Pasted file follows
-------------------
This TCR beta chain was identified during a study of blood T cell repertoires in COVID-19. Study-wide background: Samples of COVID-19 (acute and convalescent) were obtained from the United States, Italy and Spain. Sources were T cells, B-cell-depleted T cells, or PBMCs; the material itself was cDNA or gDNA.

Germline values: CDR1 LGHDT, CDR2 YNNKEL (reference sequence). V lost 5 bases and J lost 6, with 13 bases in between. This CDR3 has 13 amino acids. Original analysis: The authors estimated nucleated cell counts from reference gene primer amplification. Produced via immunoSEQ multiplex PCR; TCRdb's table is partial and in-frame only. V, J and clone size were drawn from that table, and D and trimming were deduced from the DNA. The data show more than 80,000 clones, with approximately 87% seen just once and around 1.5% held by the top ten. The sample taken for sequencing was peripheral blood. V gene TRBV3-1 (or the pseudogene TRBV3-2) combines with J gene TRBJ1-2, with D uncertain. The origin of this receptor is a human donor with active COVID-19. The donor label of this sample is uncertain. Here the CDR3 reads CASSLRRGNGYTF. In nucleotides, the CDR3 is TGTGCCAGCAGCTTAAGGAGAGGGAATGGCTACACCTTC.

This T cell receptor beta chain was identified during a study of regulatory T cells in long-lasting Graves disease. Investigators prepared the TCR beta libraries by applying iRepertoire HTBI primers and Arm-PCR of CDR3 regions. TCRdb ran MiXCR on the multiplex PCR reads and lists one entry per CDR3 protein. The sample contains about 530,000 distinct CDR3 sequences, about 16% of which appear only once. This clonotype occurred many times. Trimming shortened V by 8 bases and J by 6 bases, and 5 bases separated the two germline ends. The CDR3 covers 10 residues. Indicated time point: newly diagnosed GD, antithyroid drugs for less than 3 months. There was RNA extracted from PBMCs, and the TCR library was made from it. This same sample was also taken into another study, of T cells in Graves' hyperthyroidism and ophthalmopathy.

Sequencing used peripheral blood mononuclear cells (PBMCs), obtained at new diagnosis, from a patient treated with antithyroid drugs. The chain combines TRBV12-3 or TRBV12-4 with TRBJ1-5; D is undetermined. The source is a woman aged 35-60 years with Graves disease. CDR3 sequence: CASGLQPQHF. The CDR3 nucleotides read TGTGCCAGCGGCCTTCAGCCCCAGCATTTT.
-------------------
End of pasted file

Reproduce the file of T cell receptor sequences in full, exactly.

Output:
This TCR beta chain was identified during a study of blood T cell repertoires in COVID-19. Study-wide background: Samples of COVID-19 (acute and convalescent) were obtained from the United States, Italy and Spain. Sources were T cells, B-cell-depleted T cells, or PBMCs; the material itself was cDNA or gDNA.

Germline values: CDR1 LGHDT, CDR2 YNNKEL (reference sequence). V lost 5 bases and J lost 6, with 13 bases in between. This CDR3 has 13 amino acids. Original analysis: The authors estimated nucleated cell counts from reference gene primer amplification. Produced via immunoSEQ multiplex PCR; TCRdb's table is partial and in-frame only. V, J and clone size were drawn from that table, and D and trimming were deduced from the DNA. The data show more than 80,000 clones, with approximately 87% seen just once and around 1.5% held by the top ten. The sample taken for sequencing was peripheral blood. V gene TRBV3-1 (or the pseudogene TRBV3-2) combines with J gene TRBJ1-2, with D uncertain. The origin of this receptor is a human donor with active COVID-19. The donor label of this sample is uncertain. Here the CDR3 reads CASSLRRGNGYTF. In nucleotides, the CDR3 is TGTGCCAGCAGCTTAAGGAGAGGGAATGGCTACACCTTC.

This T cell receptor beta chain was identified during a study of regulatory T cells in long-lasting Graves disease. Investigators prepared the TCR beta libraries by applying iRepertoire HTBI primers and Arm-PCR of CDR3 regions. TCRdb ran MiXCR on the multiplex PCR reads and lists one entry per CDR3 protein. The sample contains about 530,000 distinct CDR3 sequences, about 16% of which appear only once. This clonotype occurred many times. Trimming shortened V by 8 bases and J by 6 bases, and 5 bases separated the two germline ends. The CDR3 covers 10 residues. Indicated time point: newly diagnosed GD, antithyroid drugs for less than 3 months. There was RNA extracted from PBMCs, and the TCR library was made from it. This same sample was also taken into another study, of T cells in Graves' hyperthyroidism and ophthalmopathy.

Sequencing used peripheral blood mononuclear cells (PBMCs), obtained at new diagnosis, from a patient treated with antithyroid drugs. The chain combines TRBV12-3 or TRBV12-4 with TRBJ1-5; D is undetermined. The source is a woman aged 35-60 years with Graves disease. CDR3 sequence: CASGLQPQHF. The CDR3 nucleotides read TGTGCCAGCGGCCTTCAGCCCCAGCATTTT.